The City of Toronto is encouraging landlords to use their judgement and turn off the heat on warm spring days.
Under the Heat Bylaw, owners and landlords of residential buildings are responsible for providing heat to a minimum air temperature of 21 degrees Celsius, from September 15 to June 1. Warm days can cause the indoor temperature of units to reach this without the heat on, which can make it uncomfortably hot for tenants.
The City’s Municipal Licensing and Standards Division is working with landlords registered with the City’s RentSafeTO: Apartment Buildings Program to make sure they understand how to support tenants during warm weather. This includes encouraging landlords to designate an air-conditioned place in the building or a shady area outside where tenants can go to keep cool. This information should be posted on the tenant notification board, along with the location of the closest Emergency Cooling Centre. The City recently announced it will open seven Cooling Centres when Environment and Climate Change Canada issues a Heat Warning for Toronto. The locations can be found here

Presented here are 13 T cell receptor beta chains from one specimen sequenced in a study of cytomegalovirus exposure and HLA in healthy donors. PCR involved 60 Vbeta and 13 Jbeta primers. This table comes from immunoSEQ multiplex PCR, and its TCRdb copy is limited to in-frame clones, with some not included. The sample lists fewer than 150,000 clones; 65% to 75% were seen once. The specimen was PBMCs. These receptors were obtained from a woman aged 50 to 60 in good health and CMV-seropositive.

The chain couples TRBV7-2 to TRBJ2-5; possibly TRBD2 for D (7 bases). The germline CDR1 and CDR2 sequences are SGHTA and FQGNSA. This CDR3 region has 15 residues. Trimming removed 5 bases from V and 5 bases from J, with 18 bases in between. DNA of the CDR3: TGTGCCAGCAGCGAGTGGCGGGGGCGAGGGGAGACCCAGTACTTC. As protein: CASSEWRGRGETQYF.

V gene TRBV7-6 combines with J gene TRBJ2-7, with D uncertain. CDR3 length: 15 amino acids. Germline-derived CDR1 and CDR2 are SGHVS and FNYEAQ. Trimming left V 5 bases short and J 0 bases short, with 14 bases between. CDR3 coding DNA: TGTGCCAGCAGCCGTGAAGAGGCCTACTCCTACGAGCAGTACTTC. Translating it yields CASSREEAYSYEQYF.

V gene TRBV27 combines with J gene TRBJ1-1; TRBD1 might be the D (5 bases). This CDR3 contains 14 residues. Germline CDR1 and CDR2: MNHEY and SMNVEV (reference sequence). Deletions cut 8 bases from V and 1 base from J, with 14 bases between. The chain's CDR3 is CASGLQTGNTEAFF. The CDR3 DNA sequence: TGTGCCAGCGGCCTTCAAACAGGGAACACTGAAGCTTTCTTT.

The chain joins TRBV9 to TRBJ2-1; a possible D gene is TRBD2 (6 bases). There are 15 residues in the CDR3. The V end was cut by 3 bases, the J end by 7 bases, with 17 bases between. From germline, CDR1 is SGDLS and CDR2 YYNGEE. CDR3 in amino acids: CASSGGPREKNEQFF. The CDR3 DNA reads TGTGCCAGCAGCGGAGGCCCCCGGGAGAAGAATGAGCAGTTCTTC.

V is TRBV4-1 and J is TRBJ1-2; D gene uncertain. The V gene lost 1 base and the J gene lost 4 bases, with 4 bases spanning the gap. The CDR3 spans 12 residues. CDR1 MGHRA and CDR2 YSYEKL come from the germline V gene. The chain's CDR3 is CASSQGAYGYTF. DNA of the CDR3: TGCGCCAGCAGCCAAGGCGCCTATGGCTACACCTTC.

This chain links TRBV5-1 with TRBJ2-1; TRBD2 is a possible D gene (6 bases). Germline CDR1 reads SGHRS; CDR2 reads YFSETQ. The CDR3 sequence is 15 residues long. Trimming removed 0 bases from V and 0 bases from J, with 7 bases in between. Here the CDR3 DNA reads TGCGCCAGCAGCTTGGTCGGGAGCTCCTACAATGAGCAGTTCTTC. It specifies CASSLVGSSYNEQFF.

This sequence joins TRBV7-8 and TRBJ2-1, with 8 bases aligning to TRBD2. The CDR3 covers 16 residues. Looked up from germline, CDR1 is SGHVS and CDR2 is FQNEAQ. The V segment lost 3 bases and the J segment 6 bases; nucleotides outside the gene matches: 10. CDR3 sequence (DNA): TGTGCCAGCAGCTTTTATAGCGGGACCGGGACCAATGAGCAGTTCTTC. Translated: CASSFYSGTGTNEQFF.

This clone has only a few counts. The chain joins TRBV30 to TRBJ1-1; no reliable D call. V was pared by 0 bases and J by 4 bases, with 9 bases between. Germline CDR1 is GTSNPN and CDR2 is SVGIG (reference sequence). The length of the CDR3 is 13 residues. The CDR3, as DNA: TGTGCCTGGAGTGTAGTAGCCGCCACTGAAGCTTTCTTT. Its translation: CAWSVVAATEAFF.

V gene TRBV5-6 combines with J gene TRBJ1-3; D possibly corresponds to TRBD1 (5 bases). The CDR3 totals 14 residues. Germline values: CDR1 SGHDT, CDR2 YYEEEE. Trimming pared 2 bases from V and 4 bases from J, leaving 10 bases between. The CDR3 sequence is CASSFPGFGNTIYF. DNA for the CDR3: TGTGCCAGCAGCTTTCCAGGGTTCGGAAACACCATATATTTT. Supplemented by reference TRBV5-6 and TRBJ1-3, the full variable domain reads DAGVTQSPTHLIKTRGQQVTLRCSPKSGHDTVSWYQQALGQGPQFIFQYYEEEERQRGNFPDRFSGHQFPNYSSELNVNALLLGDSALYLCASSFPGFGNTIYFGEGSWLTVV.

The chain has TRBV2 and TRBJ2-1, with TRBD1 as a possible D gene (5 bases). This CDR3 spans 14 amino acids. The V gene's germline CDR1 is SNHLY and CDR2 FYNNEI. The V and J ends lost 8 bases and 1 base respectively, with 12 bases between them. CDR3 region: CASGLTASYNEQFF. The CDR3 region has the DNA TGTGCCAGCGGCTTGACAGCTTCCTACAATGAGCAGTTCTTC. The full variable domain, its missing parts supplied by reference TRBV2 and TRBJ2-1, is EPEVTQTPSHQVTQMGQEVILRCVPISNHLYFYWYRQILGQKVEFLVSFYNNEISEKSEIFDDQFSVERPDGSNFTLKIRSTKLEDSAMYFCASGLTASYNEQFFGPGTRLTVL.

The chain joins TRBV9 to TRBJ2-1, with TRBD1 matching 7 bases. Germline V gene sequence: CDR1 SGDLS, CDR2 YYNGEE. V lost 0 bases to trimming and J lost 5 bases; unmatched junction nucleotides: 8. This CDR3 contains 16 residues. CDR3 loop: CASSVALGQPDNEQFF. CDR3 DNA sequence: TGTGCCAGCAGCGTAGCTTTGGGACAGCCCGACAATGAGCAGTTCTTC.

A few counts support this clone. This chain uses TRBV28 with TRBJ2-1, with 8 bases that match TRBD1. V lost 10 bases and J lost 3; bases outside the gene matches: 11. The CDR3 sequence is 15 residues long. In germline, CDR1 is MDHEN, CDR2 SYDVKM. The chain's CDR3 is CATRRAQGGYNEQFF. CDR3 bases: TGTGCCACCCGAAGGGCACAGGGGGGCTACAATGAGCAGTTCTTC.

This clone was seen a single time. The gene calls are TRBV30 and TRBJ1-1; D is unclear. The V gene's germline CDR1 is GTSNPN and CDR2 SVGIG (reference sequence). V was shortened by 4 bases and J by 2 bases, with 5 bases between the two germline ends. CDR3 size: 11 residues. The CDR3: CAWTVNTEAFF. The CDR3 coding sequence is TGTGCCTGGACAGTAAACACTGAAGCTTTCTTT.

Tenants who have concerns about indoor air temperature are encouraged to speak to their landlord or property manager. Landlords are required to respond to non-urgent requests like this within seven days. Should an issue persist, tenants can contact 311 and the City will investigate.
More information can be found here
“With the warmer weather finally here, we are working with landlords to help them understand the rules regarding heat in apartment buildings. While the heat bylaw states that landlords must provide heat to a minimum air temperature of 21 degrees Celsius up to June 1, we know it can reach this on warm days without the heat on. This can make it uncomfortably hot for tenants. We ask landlords to use their judgement and turn the heat off on warm spring days.”
– Mayor John Tory
“Tenant rights are important, which is why the City has created RentSafeTO to help educate landlords and give tenants a vehicle to request assistance if they need it.”
– Deputy Mayor Ana Bailão, (Davenport), Planning and Housing Committee Chair
“If Mother Nature is turning up the temperature, landlords have a responsibility to turn off the heat. If a building has central air conditioning, it’s vital that it be turned on, as it is the only source of ventilation in some buildings.”
– Councillor Josh Matlow (Toronto-St. Paul’s)
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